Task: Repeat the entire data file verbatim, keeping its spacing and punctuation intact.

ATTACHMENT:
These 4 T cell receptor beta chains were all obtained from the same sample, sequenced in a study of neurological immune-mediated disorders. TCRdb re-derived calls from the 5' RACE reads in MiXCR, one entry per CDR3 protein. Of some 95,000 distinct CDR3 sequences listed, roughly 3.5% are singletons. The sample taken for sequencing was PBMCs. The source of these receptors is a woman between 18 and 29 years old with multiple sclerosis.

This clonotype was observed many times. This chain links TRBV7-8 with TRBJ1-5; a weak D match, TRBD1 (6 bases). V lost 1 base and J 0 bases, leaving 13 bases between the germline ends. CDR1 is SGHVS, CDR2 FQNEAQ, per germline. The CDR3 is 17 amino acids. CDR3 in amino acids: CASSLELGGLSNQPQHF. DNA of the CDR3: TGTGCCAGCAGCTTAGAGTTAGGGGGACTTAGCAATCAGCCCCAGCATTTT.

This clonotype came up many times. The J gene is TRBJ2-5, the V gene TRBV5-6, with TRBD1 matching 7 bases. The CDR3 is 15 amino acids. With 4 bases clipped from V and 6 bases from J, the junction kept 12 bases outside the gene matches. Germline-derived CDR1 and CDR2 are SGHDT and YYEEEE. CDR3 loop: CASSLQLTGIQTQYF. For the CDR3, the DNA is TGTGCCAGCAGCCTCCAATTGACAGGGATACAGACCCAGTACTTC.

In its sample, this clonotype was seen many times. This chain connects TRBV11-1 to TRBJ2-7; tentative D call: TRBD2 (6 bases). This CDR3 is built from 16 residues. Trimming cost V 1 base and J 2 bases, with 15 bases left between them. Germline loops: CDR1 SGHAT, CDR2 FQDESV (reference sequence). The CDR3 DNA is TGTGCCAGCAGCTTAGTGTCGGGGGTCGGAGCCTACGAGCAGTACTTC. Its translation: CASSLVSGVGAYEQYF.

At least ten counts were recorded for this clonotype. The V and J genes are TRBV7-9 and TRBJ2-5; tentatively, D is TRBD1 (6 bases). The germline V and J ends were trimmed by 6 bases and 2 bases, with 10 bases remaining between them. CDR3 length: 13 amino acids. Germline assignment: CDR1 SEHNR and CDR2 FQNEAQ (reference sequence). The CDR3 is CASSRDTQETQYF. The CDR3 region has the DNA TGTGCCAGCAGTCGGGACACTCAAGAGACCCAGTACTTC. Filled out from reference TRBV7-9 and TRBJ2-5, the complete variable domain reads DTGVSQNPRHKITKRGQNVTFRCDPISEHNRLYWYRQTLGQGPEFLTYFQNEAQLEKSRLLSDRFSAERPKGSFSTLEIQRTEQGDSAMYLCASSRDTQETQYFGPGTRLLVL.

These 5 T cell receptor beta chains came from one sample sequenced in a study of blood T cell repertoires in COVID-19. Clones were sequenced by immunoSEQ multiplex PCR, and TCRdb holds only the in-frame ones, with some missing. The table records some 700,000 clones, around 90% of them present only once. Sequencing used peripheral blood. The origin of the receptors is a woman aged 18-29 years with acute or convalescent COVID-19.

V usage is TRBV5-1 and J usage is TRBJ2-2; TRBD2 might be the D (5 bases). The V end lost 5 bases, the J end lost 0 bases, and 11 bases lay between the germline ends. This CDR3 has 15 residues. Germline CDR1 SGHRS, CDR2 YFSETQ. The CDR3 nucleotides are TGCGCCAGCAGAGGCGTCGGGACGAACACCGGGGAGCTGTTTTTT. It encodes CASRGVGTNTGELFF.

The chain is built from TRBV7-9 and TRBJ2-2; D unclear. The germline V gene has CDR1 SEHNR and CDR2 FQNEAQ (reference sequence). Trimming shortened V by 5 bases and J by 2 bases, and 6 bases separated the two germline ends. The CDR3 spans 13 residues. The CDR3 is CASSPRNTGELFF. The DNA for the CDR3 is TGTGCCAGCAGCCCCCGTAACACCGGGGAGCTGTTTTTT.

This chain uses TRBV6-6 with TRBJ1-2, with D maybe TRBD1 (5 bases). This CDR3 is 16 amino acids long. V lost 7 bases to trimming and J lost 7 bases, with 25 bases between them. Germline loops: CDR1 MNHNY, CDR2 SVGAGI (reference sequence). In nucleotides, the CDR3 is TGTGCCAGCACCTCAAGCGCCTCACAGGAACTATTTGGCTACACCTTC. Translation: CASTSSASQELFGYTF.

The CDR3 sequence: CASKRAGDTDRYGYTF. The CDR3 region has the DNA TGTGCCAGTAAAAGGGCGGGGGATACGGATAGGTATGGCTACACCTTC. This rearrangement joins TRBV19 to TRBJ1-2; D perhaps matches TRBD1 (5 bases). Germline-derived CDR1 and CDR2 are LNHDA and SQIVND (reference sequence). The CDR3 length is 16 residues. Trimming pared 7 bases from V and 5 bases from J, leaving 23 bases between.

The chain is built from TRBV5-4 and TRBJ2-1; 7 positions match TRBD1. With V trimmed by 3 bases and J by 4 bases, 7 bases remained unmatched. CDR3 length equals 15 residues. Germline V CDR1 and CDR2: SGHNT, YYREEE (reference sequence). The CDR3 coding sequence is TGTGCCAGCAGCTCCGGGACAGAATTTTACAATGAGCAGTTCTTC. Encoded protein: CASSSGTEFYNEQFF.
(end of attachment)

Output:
These 4 T cell receptor beta chains were all obtained from the same sample, sequenced in a study of neurological immune-mediated disorders. TCRdb re-derived calls from the 5' RACE reads in MiXCR, one entry per CDR3 protein. Of some 95,000 distinct CDR3 sequences listed, roughly 3.5% are singletons. The sample taken for sequencing was PBMCs. The source of these receptors is a woman between 18 and 29 years old with multiple sclerosis.

This clonotype was observed many times. This chain links TRBV7-8 with TRBJ1-5; a weak D match, TRBD1 (6 bases). V lost 1 base and J 0 bases, leaving 13 bases between the germline ends. CDR1 is SGHVS, CDR2 FQNEAQ, per germline. The CDR3 is 17 amino acids. CDR3 in amino acids: CASSLELGGLSNQPQHF. DNA of the CDR3: TGTGCCAGCAGCTTAGAGTTAGGGGGACTTAGCAATCAGCCCCAGCATTTT.

This clonotype came up many times. The J gene is TRBJ2-5, the V gene TRBV5-6, with TRBD1 matching 7 bases. The CDR3 is 15 amino acids. With 4 bases clipped from V and 6 bases from J, the junction kept 12 bases outside the gene matches. Germline-derived CDR1 and CDR2 are SGHDT and YYEEEE. CDR3 loop: CASSLQLTGIQTQYF. For the CDR3, the DNA is TGTGCCAGCAGCCTCCAATTGACAGGGATACAGACCCAGTACTTC.

In its sample, this clonotype was seen many times. This chain connects TRBV11-1 to TRBJ2-7; tentative D call: TRBD2 (6 bases). This CDR3 is built from 16 residues. Trimming cost V 1 base and J 2 bases, with 15 bases left between them. Germline loops: CDR1 SGHAT, CDR2 FQDESV (reference sequence). The CDR3 DNA is TGTGCCAGCAGCTTAGTGTCGGGGGTCGGAGCCTACGAGCAGTACTTC. Its translation: CASSLVSGVGAYEQYF.

At least ten counts were recorded for this clonotype. The V and J genes are TRBV7-9 and TRBJ2-5; tentatively, D is TRBD1 (6 bases). The germline V and J ends were trimmed by 6 bases and 2 bases, with 10 bases remaining between them. CDR3 length: 13 amino acids. Germline assignment: CDR1 SEHNR and CDR2 FQNEAQ (reference sequence). The CDR3 is CASSRDTQETQYF. The CDR3 region has the DNA TGTGCCAGCAGTCGGGACACTCAAGAGACCCAGTACTTC. Filled out from reference TRBV7-9 and TRBJ2-5, the complete variable domain reads DTGVSQNPRHKITKRGQNVTFRCDPISEHNRLYWYRQTLGQGPEFLTYFQNEAQLEKSRLLSDRFSAERPKGSFSTLEIQRTEQGDSAMYLCASSRDTQETQYFGPGTRLLVL.

These 5 T cell receptor beta chains came from one sample sequenced in a study of blood T cell repertoires in COVID-19. Clones were sequenced by immunoSEQ multiplex PCR, and TCRdb holds only the in-frame ones, with some missing. The table records some 700,000 clones, around 90% of them present only once. Sequencing used peripheral blood. The origin of the receptors is a woman aged 18-29 years with acute or convalescent COVID-19.

V usage is TRBV5-1 and J usage is TRBJ2-2; TRBD2 might be the D (5 bases). The V end lost 5 bases, the J end lost 0 bases, and 11 bases lay between the germline ends. This CDR3 has 15 residues. Germline CDR1 SGHRS, CDR2 YFSETQ. The CDR3 nucleotides are TGCGCCAGCAGAGGCGTCGGGACGAACACCGGGGAGCTGTTTTTT. It encodes CASRGVGTNTGELFF.

The chain is built from TRBV7-9 and TRBJ2-2; D unclear. The germline V gene has CDR1 SEHNR and CDR2 FQNEAQ (reference sequence). Trimming shortened V by 5 bases and J by 2 bases, and 6 bases separated the two germline ends. The CDR3 spans 13 residues. The CDR3 is CASSPRNTGELFF. The DNA for the CDR3 is TGTGCCAGCAGCCCCCGTAACACCGGGGAGCTGTTTTTT.

This chain uses TRBV6-6 with TRBJ1-2, with D maybe TRBD1 (5 bases). This CDR3 is 16 amino acids long. V lost 7 bases to trimming and J lost 7 bases, with 25 bases between them. Germline loops: CDR1 MNHNY, CDR2 SVGAGI (reference sequence). In nucleotides, the CDR3 is TGTGCCAGCACCTCAAGCGCCTCACAGGAACTATTTGGCTACACCTTC. Translation: CASTSSASQELFGYTF.

The CDR3 sequence: CASKRAGDTDRYGYTF. The CDR3 region has the DNA TGTGCCAGTAAAAGGGCGGGGGATACGGATAGGTATGGCTACACCTTC. This rearrangement joins TRBV19 to TRBJ1-2; D perhaps matches TRBD1 (5 bases). Germline-derived CDR1 and CDR2 are LNHDA and SQIVND (reference sequence). The CDR3 length is 16 residues. Trimming pared 7 bases from V and 5 bases from J, leaving 23 bases between.

The chain is built from TRBV5-4 and TRBJ2-1; 7 positions match TRBD1. With V trimmed by 3 bases and J by 4 bases, 7 bases remained unmatched. CDR3 length equals 15 residues. Germline V CDR1 and CDR2: SGHNT, YYREEE (reference sequence). The CDR3 coding sequence is TGTGCCAGCAGCTCCGGGACAGAATTTTACAATGAGCAGTTCTTC. Encoded protein: CASSSGTEFYNEQFF.